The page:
This week, 17 years ago, the 2000 Olympic Games took place in Sydney and we were filled with pride as we saw our hopes in lane six.
The stadium was deafening and there she stood in her hooded body suit preparing to run the 400m race with the hopes of the nation on her shoulders.
Cathy Freeman was unabashedly worshipped. She went on to win gold and went down in history not just for winning gold, but for her defiance in the face of criticism for draping the red, black and yellow.
Freeman joined the ranks of Indigenous Australia’s sporting symbols of hope. Notwithstanding the nation claiming her – truth is – she was and is our symbol of hope.
Respected award winning photographer Kamilaroi woman, Barbara McGrady, has often said that “sport is a microcosm of society” and she is correct. Despite the mainstream claim of Freeman as ‘Australian’, she was a symbol of hope for Indigenous Australia.
When we looked at her on the stadium – we didn’t see her for simply the gold that hung around her neck – we saw the determination and grit, we saw success in spite of obstacles, and we saw the staunch set of her shoulders against the ever present criticism that accompanies being a successful Indigenous person in our country.
Sport in Australia is something that the masses say equalises us, but we know different. We know that sport is a reflection of the world it’s played within. All of the prejudices and issues that exist in society at large, exist in sport itself. So while we look back and celebrate Cathy Freeman for her gold medal and incredible athletic prowess, it is all too quickly forgotten by the masses that Cathy Freeman was threatened with being stripped of any medals she won if she chose to fly the red, black and yellow flag. To do so was to send a political message.
Freeman’s defiance earned her criticism from mainstream Australia, but to Indigenous Australia, her stance was respected and she became a hero that our children aspired to be like.
Cathy Freeman’s identity as an Indigenous sporting star was one thwarted with those that sought to undermine her admiration by criticising her acts of cultural pride and labelling them as distasteful and disrespectful, but her defiance in the face of this and clear pride in her culture and love of her people became her line in the sand where she made a clear statement about who she is and what and who she represented.
Nicky Winmar in 1993, Adam Goodes in 2015 and countless other Indigenous sporting stars both before and after Freeman have had to make their platforms of influence political because their very identities are political. Being a sporting star in Australia – for the most part – comes with a certain amount of respect and admiration. But if the sporting star is Indigenous, the fame is a double edged sword; there is respect for athleticism but then if a mouth accompanies physique – there is invariably a swathe of criticism.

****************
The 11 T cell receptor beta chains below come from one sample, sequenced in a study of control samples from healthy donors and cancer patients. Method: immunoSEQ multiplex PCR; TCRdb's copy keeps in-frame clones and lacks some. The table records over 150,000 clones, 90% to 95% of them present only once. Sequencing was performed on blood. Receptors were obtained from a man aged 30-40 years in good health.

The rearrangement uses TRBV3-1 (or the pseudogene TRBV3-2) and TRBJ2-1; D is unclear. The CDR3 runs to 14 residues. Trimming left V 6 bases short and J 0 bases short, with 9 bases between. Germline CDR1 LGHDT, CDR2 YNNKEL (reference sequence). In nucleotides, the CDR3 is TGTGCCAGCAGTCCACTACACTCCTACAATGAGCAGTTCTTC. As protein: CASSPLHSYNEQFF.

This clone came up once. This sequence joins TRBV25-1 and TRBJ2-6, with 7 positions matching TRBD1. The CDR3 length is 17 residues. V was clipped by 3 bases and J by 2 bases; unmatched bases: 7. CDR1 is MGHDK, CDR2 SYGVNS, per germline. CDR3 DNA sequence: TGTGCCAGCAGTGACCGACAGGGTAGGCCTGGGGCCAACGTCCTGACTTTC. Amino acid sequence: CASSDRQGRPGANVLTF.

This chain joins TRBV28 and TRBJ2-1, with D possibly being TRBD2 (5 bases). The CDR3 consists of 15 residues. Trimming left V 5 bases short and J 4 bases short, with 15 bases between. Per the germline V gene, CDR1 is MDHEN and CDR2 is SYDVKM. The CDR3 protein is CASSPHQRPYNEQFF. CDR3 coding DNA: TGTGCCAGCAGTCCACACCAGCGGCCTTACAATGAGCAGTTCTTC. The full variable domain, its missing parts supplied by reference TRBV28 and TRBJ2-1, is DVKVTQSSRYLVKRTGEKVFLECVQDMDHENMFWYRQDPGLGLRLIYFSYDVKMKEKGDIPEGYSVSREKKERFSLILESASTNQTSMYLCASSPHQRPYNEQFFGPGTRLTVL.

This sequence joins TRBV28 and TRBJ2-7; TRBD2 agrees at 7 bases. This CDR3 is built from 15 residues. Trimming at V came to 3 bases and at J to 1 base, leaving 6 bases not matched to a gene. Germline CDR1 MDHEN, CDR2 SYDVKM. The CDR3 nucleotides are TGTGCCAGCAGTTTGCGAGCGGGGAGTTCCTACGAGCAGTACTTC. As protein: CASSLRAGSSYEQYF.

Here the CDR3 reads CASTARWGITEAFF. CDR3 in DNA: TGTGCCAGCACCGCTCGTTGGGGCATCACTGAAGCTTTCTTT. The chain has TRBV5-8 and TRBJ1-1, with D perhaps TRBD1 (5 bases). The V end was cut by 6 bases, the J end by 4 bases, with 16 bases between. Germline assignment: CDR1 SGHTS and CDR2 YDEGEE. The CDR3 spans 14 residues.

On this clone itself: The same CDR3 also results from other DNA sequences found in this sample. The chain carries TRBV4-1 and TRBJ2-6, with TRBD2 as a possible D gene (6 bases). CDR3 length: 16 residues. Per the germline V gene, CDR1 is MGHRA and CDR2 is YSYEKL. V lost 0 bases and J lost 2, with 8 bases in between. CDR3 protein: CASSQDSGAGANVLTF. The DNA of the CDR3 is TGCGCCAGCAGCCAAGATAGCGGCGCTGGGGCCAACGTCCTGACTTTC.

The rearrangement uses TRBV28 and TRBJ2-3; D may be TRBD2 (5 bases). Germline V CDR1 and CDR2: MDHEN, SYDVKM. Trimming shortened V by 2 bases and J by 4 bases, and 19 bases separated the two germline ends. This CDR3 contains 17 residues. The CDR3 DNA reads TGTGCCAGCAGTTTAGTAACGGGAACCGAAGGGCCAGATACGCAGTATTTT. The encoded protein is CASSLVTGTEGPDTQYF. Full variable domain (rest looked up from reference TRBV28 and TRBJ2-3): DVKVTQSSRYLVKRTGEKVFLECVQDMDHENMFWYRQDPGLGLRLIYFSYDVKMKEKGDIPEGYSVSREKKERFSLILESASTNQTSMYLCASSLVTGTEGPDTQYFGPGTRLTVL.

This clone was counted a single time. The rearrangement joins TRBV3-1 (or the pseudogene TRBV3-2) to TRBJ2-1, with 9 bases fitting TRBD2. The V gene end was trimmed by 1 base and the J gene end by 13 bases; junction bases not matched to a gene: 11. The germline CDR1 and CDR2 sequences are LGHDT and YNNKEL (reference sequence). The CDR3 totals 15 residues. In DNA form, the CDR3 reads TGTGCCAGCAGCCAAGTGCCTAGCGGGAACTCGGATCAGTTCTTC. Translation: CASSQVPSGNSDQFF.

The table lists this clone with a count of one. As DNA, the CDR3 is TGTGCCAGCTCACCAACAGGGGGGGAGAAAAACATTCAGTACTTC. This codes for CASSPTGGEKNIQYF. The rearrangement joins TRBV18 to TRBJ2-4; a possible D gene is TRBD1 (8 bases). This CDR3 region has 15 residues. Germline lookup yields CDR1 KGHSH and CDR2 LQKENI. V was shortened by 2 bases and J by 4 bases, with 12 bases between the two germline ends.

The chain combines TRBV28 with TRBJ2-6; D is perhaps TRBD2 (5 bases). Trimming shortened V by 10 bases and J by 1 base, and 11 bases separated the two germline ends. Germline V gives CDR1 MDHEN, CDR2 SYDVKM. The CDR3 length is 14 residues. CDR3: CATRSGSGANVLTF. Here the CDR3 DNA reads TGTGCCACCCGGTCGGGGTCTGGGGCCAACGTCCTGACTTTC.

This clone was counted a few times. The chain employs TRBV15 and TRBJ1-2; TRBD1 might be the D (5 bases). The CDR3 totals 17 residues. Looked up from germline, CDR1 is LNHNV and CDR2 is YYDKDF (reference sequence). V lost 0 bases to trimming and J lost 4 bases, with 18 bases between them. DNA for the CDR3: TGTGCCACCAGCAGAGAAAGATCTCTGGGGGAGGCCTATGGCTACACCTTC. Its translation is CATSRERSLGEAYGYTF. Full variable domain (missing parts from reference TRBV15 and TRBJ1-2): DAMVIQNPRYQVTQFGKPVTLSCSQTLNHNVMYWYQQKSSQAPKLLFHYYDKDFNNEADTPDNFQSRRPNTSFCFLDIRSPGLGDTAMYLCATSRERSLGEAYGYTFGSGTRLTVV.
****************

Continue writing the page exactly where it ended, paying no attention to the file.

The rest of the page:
Being a sporting star in Australia – for the most part – comes with a certain amount of respect and admiration. But if the sporting star is Indigenous, the fame is a double edged sword; there is respect for athleticism but then if a mouth accompanies physique – there is invariably a swathe of criticism.
When Indigenous athletes are vocal or political, there is an instant backlash of people unleashing the vitriol and attempting to put the athletes ‘back in their box’ so to speak. As in the broader society, sport demonstrates how mainstream Australia has no palette for Indigenous political messaging. Mainstream Australia is in denial of history, oppression and those brave enough to stick their necks out to remind them of the truth and shine a light on continued oppression are instantly rewarded with hateful criticism.
Whilst those Indigenous athletes like Freeman are sustaining attacks in the media, the Indigenous community watches. We see what happens when someone speaks out or takes a stand and the instant rebuke by mainstream Australia is both terrifying and bewildering. Seeing someone so admirable copping such hate is confronting but whilst it is easy to face outward and watch the vitriol being thrown – it is more important to look up at the Indigenous athlete that is receiving it.
The staunch resolve on the faces and set of the shoulders of our leaders who receive this criticism is what inspires our youth. Maintaining dignity and unwavering in cultural pride despite the attempts to undermine by those who seek to maintain the status quo of oppression without complaint is the measure of a person, the criteria for a leader in our communities and without a doubt the reason so many of our young ones see our sporting stars as symbols of hope.
Thank you Cathy Freeman for your defiance of those that sought to undermine your message of pride in culture and thank you for all that you continue to do to inspire.
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